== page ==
Do you mean SPIT?

Yeah! Well, condensation, it's really not spit, but I hear what you're saying. Spit. But the instruments are really just eaten from the inside out and they fall apart. So to find an instrument like this, the rare kind that Miles played _ if you look on the front of Porgy and Bess and Kind of Blue, this is the exact model of trumpet he played. I found one from a collector. I've only had it for a couple of years, but I wake up every day and go, (whispers) "I can't believe I have this horn." It's just the most beautiful, warm. . . .

You hear about guitarists who, you know, sleep with prized guitars. Do you do anything corny with your Martin?

It's not in the bed every night, but sometimes in the hotel I'll, I'll . . .

Give it a little cuddle?

I'll kind of cuddle with it a little bit, yeah (laughs).

3. You grew up in Portland, Ore.?

Born in Portland. Lived in Italy for a few years, then I lived south of Portland in a city called Corvallis.

Is it real hippie-dippy there, too, like Portland?

Yeah, but the real hippie-dippy area is Eugene with the University of Oregon. It's like granola city there.

Was your family like that? Pretty leftist?

My father taught Italian at Oregon State University. They were about as leftist as you could be back then, not quite as radical as things there today.

Were you real outdoorsy?

(immediately) No, oh God, no.

Strictly an indoor boy, playing your trumpet?

I'm heavily involved in yoga.

That's the extent of your athleticism?

Nowadays when I go back to Oregon, all my friends are like, "Hey, man, we can go kayaking, or we can mountain climb, or rock climb" and I'm like, "Forget about it, take me back to New York where we sit in an outdoor cafe."

You love New York?

I LOVE it. Don't you? I love walking and looking at the buildings. It's freezing out right now and we have 5 inches of snow and it doesn't bother me. I live right in the city, Seventh Avenue and 20th Street, right downtown.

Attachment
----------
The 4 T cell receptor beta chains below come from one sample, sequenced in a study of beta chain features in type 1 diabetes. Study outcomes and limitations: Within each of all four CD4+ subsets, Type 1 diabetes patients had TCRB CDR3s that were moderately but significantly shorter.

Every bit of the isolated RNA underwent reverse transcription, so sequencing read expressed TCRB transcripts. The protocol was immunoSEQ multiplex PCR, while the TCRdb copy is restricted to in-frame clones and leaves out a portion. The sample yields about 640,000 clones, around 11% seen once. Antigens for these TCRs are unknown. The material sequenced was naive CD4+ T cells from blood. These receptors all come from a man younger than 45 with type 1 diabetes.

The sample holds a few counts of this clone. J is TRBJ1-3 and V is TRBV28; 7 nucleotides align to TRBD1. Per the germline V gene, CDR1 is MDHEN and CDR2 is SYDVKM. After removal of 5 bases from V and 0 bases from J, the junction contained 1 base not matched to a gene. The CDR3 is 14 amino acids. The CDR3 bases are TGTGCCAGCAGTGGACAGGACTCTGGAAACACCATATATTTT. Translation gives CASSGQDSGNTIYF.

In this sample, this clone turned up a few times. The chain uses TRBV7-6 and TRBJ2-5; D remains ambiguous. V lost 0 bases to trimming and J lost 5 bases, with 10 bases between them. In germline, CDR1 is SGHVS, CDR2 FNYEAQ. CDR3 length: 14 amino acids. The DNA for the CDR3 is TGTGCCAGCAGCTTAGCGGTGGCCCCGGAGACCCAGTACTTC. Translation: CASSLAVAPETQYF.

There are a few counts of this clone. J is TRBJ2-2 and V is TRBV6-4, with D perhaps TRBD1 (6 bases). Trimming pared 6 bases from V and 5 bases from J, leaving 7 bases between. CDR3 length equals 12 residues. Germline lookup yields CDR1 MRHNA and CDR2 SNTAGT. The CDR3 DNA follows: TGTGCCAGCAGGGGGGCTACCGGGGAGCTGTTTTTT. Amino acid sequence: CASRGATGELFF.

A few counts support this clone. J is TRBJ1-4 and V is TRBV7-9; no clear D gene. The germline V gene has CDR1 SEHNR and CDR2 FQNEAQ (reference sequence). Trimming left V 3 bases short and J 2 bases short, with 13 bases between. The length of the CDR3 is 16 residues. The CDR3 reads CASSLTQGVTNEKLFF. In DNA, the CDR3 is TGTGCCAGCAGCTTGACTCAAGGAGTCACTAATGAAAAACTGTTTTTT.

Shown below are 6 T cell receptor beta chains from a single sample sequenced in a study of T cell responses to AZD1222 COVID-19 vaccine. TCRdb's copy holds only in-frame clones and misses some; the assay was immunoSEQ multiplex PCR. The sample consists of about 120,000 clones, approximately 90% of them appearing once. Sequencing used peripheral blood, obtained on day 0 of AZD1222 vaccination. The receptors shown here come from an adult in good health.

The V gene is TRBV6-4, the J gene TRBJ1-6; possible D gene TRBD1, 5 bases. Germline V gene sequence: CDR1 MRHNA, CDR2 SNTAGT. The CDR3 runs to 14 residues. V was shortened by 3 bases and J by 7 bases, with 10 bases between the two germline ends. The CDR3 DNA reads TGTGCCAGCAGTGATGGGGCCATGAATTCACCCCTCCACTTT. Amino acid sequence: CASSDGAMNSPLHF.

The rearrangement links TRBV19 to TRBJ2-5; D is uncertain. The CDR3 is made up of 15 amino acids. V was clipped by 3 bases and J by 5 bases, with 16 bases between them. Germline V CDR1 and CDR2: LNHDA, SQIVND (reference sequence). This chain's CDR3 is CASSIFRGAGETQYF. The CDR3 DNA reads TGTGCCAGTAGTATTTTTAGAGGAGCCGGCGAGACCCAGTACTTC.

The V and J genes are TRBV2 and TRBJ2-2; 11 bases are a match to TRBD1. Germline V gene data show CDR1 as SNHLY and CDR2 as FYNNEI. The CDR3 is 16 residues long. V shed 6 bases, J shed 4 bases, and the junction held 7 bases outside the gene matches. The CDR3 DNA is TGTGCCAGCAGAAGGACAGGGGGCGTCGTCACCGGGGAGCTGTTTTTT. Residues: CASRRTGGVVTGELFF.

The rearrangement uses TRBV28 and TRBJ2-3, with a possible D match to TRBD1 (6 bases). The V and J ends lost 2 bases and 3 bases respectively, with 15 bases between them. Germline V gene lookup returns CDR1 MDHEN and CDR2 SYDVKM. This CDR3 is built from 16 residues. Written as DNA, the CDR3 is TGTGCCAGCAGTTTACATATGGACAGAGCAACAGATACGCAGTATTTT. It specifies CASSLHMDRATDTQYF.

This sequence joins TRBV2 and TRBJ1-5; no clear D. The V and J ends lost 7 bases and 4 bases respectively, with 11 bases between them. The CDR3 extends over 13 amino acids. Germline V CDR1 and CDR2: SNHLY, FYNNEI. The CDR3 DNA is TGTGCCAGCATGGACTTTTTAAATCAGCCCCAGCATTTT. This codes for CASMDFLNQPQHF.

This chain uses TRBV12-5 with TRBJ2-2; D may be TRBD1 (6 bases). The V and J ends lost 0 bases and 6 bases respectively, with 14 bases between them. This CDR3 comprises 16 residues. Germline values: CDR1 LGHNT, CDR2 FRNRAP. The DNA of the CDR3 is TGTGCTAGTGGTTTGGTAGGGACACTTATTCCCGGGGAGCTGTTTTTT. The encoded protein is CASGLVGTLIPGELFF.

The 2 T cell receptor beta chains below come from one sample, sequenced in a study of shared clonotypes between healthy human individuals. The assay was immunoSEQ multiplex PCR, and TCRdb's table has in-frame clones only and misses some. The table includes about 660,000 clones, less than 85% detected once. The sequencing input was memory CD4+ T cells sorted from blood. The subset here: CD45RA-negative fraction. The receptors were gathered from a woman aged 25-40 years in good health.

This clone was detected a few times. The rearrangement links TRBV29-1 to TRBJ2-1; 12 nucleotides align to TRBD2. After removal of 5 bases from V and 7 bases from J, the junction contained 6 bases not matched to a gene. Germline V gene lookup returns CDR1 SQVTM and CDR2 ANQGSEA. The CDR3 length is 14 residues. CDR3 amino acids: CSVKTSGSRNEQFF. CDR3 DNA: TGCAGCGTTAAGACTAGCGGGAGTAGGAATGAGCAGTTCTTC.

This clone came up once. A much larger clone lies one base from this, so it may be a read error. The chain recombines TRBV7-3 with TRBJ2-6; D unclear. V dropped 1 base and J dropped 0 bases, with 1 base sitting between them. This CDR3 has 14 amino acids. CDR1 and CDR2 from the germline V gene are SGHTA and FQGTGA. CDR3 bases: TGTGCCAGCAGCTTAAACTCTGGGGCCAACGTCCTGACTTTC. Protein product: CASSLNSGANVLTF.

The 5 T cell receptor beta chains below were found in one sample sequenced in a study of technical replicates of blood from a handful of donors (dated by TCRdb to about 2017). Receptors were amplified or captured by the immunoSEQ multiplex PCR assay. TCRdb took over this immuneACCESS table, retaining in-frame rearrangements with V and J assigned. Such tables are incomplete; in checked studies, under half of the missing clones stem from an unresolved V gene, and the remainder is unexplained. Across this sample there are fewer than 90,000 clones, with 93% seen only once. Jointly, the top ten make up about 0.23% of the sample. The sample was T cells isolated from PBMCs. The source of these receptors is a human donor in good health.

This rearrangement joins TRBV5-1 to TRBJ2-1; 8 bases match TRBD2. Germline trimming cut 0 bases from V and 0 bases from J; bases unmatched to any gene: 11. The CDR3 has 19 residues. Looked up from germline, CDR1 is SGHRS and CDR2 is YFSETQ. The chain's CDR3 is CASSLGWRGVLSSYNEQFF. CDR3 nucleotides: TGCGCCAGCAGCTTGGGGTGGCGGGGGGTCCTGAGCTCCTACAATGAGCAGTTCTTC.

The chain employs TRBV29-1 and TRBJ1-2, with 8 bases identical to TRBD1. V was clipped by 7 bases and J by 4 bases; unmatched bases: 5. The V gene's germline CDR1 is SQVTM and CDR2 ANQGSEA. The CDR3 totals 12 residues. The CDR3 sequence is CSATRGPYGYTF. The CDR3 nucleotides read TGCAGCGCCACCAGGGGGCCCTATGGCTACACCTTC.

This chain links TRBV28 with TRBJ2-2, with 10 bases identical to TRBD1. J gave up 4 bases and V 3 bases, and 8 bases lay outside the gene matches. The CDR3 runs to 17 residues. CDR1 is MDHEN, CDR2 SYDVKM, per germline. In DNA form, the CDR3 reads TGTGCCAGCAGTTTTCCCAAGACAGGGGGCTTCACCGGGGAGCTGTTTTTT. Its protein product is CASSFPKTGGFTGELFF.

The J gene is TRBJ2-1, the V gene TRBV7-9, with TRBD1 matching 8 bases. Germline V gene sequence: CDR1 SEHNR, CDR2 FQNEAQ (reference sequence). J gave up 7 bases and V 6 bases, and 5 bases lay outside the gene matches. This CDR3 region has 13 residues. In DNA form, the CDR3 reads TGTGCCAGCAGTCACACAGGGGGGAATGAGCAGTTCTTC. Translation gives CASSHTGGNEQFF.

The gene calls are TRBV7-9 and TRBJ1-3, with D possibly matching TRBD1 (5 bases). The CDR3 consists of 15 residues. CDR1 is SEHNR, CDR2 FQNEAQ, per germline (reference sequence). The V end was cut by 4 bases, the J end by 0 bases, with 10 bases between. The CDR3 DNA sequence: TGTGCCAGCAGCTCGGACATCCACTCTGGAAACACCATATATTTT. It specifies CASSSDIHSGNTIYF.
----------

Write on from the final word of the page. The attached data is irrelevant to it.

4. Is there any character in The Wizard of Oz you most identify with?

(laughs) What was the Tin Man? What did he want? A heart. The Lion needed courage . . . then there were the Munchkins (laughs). I identify most with the Scarecrow because in the record industry you really need a friggin' brain: (dramatically) "Why the heck am I doing this? What possessed me to do this?" (laughs)

5. If you had to eat one food every day for the rest of your life, what would it be?


6. What were you afraid of as a little boy?

(laughs) Country music.

7. How much time do you spend on your hair?

(laughs loudly) Are you serious?

What goes into your daily regimen? What products? It looks really good.

(laughs) This is hysterical. I spend no time on my hair.

Oh, bull.

I just wake up and go, "Fling!" and it's done. I throw some Aveda junk in it.

What kind of Aveda junk?

(laughs) Wow, you're kidding me!

I want to know.

Some pomade stuff, but I get it colored. I did that yesterday. So, that takes about three hours.

8. Okay, back to serious stuff. You've worked with Paul Simon and Sting and Joni Mitchell _ all by the age of 41. Who do you still want to work with?

I'd like to work with Keith Jarrett some day. I'm a big fan. It's like golf, there is only one Tiger Woods. Everyone can play the piano, but there's only one Keith Jarrett. I have so much respect for him, it's ridiculous.

9. When you were living in Italy, what struck you the most?

The style everyone has. I go back to Italy often now. When you see the people during their afternoon walks, the women all walk around the square together, chatting. The way they dress. I think that's what made me get into clothes when I was a kid. The style, the wine, the clothes.

10. Last question: Who's hunkier, you or Peter Cincotti?

(laughs) You've got to give it up to youth. I think I'm more hunky, but the girls will all like Peter. You've got to give it up to youth.